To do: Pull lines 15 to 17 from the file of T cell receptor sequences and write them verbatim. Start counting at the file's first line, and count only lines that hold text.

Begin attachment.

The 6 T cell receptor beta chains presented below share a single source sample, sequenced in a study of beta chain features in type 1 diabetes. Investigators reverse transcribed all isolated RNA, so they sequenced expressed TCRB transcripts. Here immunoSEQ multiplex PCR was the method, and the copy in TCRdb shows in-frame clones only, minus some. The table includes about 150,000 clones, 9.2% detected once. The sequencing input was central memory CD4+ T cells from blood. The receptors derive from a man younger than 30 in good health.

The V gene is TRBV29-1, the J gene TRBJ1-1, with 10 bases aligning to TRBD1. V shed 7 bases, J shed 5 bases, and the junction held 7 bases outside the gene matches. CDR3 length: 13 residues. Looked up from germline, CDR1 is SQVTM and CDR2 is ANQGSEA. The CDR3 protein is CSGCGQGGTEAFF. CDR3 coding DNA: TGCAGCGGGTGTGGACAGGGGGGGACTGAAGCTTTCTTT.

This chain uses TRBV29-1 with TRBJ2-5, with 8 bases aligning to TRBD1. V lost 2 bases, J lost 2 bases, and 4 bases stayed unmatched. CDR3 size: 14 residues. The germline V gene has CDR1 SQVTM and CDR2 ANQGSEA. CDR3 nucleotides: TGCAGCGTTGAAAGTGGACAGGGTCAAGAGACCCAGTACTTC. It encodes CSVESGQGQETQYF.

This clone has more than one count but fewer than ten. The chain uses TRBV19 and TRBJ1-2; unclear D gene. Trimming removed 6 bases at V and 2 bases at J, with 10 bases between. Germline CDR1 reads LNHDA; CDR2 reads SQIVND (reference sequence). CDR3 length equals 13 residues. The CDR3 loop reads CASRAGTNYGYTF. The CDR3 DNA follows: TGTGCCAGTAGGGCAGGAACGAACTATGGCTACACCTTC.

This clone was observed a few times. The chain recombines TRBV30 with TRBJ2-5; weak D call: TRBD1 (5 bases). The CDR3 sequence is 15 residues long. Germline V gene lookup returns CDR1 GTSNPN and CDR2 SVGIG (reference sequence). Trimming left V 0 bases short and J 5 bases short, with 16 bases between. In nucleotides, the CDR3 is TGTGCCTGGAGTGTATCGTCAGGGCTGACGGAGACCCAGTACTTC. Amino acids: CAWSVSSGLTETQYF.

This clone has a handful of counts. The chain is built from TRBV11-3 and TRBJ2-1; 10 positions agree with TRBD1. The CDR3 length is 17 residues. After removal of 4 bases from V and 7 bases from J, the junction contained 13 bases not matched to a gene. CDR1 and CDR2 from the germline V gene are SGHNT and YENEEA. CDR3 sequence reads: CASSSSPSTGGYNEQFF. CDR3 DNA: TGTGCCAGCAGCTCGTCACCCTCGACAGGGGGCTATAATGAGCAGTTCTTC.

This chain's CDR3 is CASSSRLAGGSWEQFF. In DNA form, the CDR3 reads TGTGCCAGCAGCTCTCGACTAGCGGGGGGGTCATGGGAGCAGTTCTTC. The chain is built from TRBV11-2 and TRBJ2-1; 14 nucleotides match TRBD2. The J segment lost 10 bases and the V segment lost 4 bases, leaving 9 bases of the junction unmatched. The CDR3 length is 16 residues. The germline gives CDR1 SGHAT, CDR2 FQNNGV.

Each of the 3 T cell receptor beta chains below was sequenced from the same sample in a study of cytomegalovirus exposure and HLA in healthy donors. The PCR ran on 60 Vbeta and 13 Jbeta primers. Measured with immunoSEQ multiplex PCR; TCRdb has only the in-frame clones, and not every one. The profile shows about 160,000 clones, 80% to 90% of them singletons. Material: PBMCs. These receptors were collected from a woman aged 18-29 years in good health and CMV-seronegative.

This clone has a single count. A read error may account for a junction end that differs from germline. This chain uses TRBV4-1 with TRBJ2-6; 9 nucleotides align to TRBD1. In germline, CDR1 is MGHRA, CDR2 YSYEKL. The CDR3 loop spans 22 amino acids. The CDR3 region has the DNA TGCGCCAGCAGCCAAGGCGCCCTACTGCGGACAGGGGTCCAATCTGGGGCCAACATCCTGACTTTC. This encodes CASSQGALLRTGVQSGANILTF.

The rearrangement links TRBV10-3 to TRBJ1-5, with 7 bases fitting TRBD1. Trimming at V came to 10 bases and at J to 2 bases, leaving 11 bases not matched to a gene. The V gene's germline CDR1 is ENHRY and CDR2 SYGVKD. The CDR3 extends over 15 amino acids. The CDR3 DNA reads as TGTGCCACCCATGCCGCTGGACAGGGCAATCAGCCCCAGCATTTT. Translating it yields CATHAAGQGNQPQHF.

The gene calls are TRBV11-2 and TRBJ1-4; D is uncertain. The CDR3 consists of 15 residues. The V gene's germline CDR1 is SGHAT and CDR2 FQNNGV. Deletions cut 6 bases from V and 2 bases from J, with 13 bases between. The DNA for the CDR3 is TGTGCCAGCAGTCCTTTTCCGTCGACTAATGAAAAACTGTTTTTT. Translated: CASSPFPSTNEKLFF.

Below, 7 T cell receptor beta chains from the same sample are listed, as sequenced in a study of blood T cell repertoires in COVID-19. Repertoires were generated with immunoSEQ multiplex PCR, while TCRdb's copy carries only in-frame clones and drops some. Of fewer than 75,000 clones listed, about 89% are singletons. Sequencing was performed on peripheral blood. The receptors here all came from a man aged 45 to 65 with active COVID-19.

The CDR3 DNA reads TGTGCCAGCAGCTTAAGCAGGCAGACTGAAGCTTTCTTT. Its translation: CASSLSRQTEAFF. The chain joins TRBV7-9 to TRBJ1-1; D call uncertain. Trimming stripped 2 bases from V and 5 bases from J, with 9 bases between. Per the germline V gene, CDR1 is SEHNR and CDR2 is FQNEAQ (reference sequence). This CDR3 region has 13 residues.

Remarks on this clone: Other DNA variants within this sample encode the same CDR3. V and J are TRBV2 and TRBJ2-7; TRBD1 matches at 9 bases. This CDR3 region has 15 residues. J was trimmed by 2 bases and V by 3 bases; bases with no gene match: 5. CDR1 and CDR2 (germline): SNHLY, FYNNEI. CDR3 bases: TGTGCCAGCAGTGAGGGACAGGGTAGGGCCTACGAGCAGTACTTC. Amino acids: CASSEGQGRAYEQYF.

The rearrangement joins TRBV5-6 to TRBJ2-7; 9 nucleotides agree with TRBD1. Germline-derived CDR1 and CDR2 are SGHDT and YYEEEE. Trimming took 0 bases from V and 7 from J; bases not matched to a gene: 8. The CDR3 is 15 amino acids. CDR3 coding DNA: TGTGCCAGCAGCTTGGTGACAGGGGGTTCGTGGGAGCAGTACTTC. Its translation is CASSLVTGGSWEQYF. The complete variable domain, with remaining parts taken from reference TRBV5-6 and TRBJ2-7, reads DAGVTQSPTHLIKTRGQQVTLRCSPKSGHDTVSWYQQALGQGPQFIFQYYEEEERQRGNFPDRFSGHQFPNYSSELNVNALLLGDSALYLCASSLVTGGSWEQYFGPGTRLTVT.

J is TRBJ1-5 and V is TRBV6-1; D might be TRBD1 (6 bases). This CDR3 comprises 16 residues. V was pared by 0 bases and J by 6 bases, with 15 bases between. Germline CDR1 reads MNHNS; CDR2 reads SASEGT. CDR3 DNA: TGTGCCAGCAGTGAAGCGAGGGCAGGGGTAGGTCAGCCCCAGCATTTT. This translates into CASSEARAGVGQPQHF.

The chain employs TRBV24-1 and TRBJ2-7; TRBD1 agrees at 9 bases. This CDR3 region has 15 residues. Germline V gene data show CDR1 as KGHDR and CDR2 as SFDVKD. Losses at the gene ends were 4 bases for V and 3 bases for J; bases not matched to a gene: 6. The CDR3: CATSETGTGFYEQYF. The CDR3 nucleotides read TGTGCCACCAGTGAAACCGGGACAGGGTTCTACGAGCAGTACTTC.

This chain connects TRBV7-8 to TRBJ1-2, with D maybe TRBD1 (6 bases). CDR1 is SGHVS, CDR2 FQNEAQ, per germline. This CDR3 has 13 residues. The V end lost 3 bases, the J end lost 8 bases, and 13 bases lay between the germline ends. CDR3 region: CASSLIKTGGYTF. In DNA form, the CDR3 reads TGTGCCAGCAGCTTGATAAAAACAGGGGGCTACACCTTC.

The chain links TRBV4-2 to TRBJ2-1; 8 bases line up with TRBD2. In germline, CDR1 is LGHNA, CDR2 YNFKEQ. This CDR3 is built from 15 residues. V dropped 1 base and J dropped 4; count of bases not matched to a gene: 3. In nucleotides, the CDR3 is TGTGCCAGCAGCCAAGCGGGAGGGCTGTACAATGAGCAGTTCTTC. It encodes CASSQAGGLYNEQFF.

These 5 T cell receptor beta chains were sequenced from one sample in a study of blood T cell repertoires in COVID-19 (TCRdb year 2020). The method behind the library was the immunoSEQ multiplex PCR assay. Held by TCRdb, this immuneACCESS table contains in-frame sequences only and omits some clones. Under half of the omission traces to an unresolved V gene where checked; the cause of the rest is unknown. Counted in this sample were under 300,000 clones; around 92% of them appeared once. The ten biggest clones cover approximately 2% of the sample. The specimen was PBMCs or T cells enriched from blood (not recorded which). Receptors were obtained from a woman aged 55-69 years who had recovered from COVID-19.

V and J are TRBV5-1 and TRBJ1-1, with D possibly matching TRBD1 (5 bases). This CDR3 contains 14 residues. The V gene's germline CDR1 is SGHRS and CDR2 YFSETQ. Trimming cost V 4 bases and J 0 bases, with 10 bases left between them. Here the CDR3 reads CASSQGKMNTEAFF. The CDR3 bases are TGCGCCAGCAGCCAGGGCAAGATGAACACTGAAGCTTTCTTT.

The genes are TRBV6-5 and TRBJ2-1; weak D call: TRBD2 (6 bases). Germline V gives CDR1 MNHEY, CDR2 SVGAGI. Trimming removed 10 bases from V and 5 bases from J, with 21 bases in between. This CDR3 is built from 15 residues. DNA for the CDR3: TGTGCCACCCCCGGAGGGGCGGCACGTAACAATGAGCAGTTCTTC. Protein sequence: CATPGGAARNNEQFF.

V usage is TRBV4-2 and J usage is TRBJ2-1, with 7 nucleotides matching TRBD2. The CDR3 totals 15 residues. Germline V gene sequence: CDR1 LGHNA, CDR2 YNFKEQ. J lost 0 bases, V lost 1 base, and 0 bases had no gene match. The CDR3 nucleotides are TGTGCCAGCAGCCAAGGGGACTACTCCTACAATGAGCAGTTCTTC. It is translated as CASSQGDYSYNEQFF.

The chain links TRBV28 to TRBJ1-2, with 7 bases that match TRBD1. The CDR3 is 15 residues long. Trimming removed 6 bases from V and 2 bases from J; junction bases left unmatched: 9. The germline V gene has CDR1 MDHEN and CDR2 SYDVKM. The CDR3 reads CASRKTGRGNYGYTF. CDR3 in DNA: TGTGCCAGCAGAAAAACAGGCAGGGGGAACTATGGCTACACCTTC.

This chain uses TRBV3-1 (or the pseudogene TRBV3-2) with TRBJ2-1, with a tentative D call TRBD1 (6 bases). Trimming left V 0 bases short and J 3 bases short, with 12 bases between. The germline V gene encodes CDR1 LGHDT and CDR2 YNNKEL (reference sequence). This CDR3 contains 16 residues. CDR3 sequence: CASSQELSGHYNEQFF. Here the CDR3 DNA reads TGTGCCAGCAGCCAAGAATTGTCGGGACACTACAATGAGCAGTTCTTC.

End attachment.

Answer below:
The rearrangement joins TRBV5-6 to TRBJ2-7; 9 nucleotides agree with TRBD1. Germline-derived CDR1 and CDR2 are SGHDT and YYEEEE. Trimming took 0 bases from V and 7 from J; bases not matched to a gene: 8. The CDR3 is 15 amino acids. CDR3 coding DNA: TGTGCCAGCAGCTTGGTGACAGGGGGTTCGTGGGAGCAGTACTTC. Its translation is CASSLVTGGSWEQYF. The complete variable domain, with remaining parts taken from reference TRBV5-6 and TRBJ2-7, reads DAGVTQSPTHLIKTRGQQVTLRCSPKSGHDTVSWYQQALGQGPQFIFQYYEEEERQRGNFPDRFSGHQFPNYSSELNVNALLLGDSALYLCASSLVTGGSWEQYFGPGTRLTVT.

J is TRBJ1-5 and V is TRBV6-1; D might be TRBD1 (6 bases). This CDR3 comprises 16 residues. V was pared by 0 bases and J by 6 bases, with 15 bases between. Germline CDR1 reads MNHNS; CDR2 reads SASEGT. CDR3 DNA: TGTGCCAGCAGTGAAGCGAGGGCAGGGGTAGGTCAGCCCCAGCATTTT. This translates into CASSEARAGVGQPQHF.

The chain employs TRBV24-1 and TRBJ2-7; TRBD1 agrees at 9 bases. This CDR3 region has 15 residues. Germline V gene data show CDR1 as KGHDR and CDR2 as SFDVKD. Losses at the gene ends were 4 bases for V and 3 bases for J; bases not matched to a gene: 6. The CDR3: CATSETGTGFYEQYF. The CDR3 nucleotides read TGTGCCACCAGTGAAACCGGGACAGGGTTCTACGAGCAGTACTTC.